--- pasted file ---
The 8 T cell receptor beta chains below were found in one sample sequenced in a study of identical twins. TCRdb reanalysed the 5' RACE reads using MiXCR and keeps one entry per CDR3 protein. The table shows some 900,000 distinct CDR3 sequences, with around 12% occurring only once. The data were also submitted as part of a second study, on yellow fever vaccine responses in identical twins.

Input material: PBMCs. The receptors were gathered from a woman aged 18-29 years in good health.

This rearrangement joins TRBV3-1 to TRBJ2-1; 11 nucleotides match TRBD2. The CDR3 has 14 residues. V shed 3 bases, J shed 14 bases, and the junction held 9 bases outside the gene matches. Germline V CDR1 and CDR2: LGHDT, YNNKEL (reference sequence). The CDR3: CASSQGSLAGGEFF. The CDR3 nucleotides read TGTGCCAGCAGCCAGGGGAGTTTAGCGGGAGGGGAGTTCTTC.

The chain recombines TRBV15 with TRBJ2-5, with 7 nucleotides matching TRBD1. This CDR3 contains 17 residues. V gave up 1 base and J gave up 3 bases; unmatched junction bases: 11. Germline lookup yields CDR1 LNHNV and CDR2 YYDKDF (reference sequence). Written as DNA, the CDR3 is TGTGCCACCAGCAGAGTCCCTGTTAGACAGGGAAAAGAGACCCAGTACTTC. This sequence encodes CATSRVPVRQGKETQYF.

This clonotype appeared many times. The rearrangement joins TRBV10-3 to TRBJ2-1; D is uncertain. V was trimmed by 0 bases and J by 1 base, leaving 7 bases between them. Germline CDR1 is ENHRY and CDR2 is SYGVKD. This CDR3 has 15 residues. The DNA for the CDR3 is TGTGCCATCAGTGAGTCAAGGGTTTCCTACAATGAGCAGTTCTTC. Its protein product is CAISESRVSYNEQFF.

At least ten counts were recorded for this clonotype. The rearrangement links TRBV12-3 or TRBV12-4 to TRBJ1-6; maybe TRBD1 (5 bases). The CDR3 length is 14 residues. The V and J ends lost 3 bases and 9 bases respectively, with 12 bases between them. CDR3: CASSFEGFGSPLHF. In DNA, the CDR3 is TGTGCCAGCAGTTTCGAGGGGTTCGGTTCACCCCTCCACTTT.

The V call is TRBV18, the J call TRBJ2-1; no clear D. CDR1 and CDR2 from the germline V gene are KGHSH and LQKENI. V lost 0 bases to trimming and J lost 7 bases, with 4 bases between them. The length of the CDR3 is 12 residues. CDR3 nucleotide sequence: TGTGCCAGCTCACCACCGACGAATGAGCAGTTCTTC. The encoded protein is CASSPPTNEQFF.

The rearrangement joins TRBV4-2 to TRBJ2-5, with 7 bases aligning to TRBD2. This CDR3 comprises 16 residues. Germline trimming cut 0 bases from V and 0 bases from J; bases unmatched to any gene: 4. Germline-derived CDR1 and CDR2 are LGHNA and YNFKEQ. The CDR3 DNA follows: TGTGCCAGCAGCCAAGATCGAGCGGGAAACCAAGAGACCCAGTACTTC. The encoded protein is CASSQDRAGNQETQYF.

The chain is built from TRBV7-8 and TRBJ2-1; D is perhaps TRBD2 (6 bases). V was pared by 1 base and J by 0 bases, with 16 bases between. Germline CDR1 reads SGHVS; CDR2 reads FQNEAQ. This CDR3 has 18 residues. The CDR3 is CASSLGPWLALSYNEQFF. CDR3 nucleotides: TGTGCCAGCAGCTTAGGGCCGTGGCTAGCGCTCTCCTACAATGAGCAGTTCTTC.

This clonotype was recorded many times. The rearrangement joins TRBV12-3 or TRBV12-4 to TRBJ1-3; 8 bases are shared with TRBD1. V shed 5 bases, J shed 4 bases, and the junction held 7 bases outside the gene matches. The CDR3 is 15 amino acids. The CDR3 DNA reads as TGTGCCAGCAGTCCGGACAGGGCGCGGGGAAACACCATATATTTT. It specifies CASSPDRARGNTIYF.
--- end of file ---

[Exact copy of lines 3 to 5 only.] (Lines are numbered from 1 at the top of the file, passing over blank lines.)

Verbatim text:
This rearrangement joins TRBV3-1 to TRBJ2-1; 11 nucleotides match TRBD2. The CDR3 has 14 residues. V shed 3 bases, J shed 14 bases, and the junction held 9 bases outside the gene matches. Germline V CDR1 and CDR2: LGHDT, YNNKEL (reference sequence). The CDR3: CASSQGSLAGGEFF. The CDR3 nucleotides read TGTGCCAGCAGCCAGGGGAGTTTAGCGGGAGGGGAGTTCTTC.

The chain recombines TRBV15 with TRBJ2-5, with 7 nucleotides matching TRBD1. This CDR3 contains 17 residues. V gave up 1 base and J gave up 3 bases; unmatched junction bases: 11. Germline lookup yields CDR1 LNHNV and CDR2 YYDKDF (reference sequence). Written as DNA, the CDR3 is TGTGCCACCAGCAGAGTCCCTGTTAGACAGGGAAAAGAGACCCAGTACTTC. This sequence encodes CATSRVPVRQGKETQYF.

This clonotype appeared many times. The rearrangement joins TRBV10-3 to TRBJ2-1; D is uncertain. V was trimmed by 0 bases and J by 1 base, leaving 7 bases between them. Germline CDR1 is ENHRY and CDR2 is SYGVKD. This CDR3 has 15 residues. The DNA for the CDR3 is TGTGCCATCAGTGAGTCAAGGGTTTCCTACAATGAGCAGTTCTTC. Its protein product is CAISESRVSYNEQFF.